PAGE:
Glass and wood sprayed the garage. The door didn’t slow the huge truck down at all. I ducked reflexively as the truck lunged through the door and out into the street.

Halfway down the street I had the engine wound out in fourth gear when a couple of things occurred to me. First; I had never driven a stick before. I didn’t know how to do it. I shouldn’t have been able to know about the brake and be able to get moving that fast. Second; were the cops right behind me even now?

As if to answer my question the sounds of sirens came to my ears. Red and blue lights pulsed against the interior of the truck. The rear view mirror reflected them, catching my attention. It was only a second, but that was all it needed to be. I looked up and there was his face. Shocked. Eyes wide. Just a few feet away from me. A red van. Inches now. No time to stop. I heard myself scream as I hit the van broadside in the driver’s door lifting it off the road and into the air. The hood of the garbage truck flew up, smashed the windshield, and then came through it. It all happened in a split second, but in the same instant it seemed to last forever. To go on for a very long time.

I felt the pieces of the hood strike my face. Pain flared bright, hot, all consuming. All just a brief split second and then I was falling. I couldn’t breathe… Absolute dark consumed me…. Falling faster… I hit the mattress hard, a scream tearing from my throat as I did. I screamed a second time before I realized I was in my own bed. Grayish-pink dawn light glowing against the dirty window panes. The hands of the old wind up clock standing at a quarter to seven A.M.

“Oh, Jesus God,” I sobbed once I caught my breath. I curled up into a fetal position. Sickness ripping through my stomach. It was so real… So real.

In The Moonlight:

The Road To Anywhere


The first thing I felt was the cold hardness of the steering wheel under my hands. The second thing was cold air flowing against my face. Probably what woke me up, I thought before I actually had the time to think about it. I blinked trying to clear my mind, but it remained foggy. Cobwebbed. Stuck. Was anything here ever clear? No. At least that was one thing that I actually did know was true.

I was back. That much was clear. Sitting in the van in the driveway. No, I corrected, sitting in the van in a driveway. It was close to my driveway, but not quite right. The house too was almost right, but again not quite my house. Some little something was off. Whatever it was that made it my house was not there. Things like that were absolute, at least most of the time they were. It either was or it wasn’t and this wasn’t.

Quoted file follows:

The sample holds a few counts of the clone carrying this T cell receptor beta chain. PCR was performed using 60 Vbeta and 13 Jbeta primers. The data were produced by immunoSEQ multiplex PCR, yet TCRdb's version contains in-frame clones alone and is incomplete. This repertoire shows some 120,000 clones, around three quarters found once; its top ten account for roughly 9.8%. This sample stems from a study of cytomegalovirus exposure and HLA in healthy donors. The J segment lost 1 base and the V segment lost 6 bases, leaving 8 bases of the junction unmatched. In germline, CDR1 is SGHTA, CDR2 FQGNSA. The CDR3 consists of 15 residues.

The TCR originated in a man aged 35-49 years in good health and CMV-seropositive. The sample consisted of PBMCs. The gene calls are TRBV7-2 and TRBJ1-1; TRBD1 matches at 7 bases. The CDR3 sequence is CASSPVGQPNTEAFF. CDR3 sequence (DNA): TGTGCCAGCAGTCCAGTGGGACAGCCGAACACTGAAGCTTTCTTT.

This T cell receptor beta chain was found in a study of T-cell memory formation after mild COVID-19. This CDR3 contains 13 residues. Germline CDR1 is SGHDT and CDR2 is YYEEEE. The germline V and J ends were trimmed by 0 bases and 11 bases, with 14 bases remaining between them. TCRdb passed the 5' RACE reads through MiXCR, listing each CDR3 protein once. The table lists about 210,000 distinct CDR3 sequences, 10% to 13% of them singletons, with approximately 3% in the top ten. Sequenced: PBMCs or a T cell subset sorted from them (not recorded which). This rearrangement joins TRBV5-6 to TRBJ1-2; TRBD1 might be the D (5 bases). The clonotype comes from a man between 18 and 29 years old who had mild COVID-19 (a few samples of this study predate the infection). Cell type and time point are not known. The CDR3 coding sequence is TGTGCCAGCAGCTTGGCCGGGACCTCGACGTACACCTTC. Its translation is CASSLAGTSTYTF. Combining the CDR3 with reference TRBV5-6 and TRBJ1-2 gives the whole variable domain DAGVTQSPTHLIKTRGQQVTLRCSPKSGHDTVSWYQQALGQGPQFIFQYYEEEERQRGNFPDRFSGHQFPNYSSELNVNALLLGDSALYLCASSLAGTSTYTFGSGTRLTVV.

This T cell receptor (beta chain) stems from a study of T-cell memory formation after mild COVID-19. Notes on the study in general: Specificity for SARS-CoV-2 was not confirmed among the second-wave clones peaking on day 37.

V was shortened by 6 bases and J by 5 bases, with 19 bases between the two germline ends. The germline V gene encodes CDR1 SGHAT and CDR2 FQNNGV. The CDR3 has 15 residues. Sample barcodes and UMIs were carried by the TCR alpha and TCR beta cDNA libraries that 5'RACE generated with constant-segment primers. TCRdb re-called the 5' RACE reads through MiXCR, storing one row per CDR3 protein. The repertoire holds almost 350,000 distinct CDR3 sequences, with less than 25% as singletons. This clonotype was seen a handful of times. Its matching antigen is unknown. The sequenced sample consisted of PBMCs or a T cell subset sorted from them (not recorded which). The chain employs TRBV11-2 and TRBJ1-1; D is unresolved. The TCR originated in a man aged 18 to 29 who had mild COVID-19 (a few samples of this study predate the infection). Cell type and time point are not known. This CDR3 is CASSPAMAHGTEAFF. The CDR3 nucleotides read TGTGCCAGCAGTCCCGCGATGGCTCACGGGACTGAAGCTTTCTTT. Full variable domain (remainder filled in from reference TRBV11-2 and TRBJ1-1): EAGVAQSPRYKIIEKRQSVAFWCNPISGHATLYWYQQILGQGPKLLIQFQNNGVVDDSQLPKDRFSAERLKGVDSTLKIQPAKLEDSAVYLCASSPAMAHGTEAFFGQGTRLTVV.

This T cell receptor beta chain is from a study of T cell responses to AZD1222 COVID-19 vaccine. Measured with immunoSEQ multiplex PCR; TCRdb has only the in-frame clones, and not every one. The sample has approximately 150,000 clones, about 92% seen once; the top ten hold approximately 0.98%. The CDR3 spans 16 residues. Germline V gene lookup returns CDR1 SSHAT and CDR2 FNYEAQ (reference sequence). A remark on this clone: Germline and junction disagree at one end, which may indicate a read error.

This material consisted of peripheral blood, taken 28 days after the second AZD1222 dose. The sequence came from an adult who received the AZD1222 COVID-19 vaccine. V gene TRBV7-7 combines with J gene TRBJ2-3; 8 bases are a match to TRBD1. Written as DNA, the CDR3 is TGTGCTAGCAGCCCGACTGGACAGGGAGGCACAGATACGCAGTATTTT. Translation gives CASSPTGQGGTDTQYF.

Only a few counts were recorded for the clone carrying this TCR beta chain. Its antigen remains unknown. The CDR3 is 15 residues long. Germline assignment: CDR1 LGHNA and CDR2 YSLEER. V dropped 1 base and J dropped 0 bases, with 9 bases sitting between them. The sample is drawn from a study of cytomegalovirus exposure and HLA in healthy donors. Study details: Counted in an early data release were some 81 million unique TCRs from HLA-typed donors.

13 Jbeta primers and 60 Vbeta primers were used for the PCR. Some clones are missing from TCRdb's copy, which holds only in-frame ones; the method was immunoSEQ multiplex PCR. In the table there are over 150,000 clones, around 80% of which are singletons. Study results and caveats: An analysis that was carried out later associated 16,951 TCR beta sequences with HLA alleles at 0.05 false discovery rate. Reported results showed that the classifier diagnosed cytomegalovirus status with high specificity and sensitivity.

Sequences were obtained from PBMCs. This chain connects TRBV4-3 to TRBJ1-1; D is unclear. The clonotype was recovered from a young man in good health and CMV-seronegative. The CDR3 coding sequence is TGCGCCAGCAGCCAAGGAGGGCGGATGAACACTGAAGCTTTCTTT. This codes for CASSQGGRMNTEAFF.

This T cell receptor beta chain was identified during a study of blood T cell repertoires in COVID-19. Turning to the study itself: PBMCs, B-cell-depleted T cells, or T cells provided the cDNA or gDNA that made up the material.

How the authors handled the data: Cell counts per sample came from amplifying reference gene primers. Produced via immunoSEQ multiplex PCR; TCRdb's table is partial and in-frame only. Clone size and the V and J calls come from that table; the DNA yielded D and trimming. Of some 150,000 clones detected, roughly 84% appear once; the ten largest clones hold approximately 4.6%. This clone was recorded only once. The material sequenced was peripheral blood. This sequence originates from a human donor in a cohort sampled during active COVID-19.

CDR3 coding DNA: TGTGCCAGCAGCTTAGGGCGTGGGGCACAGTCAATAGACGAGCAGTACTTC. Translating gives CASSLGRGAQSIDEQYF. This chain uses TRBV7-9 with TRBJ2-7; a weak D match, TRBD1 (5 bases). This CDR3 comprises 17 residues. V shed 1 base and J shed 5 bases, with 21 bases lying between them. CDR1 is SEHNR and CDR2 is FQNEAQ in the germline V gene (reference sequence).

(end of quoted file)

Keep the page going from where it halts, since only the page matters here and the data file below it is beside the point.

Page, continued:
I looked around at the van. It was my van, although again it was not precisely right in detail, it was what it was supposed to be… Paper clips sitting in the bottom of the cup holder molded into the engine cover, and I knew if I opened the glove box there would be an insurance card and the broken transistor radio…. A few other things. But it wasn’t exactly right, and that meant someone had approximated it. And, I forced myself to follow my own logic, if someone had approximated my van that meant they had to know about it in the first place, didn’t it? They had to know it well enough to know what it looked like and what was in it too. That bothered me. There was no one at all that should have possessed that knowledge. No one.

I looked at the house again. Same size. Same basic layout. Two stories. Same garage off to one side. I began to doubt my initial feelings that it was not my house. The house looked more like my house than the van did my van. So why was the feeling in my gut telling me the van was okay and the house was not? … No clue. Just that vague feeling in my gut.

I clicked the key over once and the idiot lights came to life on the dashboard. No clock. There was never a clock. The gas gauge swung over to full and pegged the little steel post… Brass post, my mind supplied. Okay. Brass post, I agreed.

Full tank. The battery gauge came to rest dead center. A low crackle came from the radio that caught my attention.

The radio rarely made any sound at all. My fingers reached for the tuner knob automatically. As I touched it, it disappeared before my eyes. The radio face smoothed out and the old fashioned radio disappeared before me. A new, modern radio appeared in its place. Dozens of digital presets… I pulled my fingers away as if they were burned. The radio continued to crackle and spit static.

I stared for what seemed a very long time then reached out and pressed the first preset. The static smoothed out to glassy silence. My finger hovered over the next preset, about to press it when the strains of a violin reached out of the van’s door speakers and filled the truck with soft strains of music.

The violin was a solo piece, or at least it seemed that way. It swelled, fell, and swelled again. Filling the interior and drifting out into the night through the open window. My heart caught in my throat. It was so beautiful to listen to, but… Someone might hear… Someone who shouldn’t.

I pulled my attention back from the radio and caught the end of the steel sight of a gun swinging close to my face. Bright light exploded inside my head. No pain. No time for thought. I was spinning in the void, flying… Flying free. Then falling. Falling faster and faster.

I hit the mattress hard, the air driven from my lungs in one quick rush. I bounced and caught myself sitting upright struggling to breath. The clock blinked 6:47 A.M. … I was home again…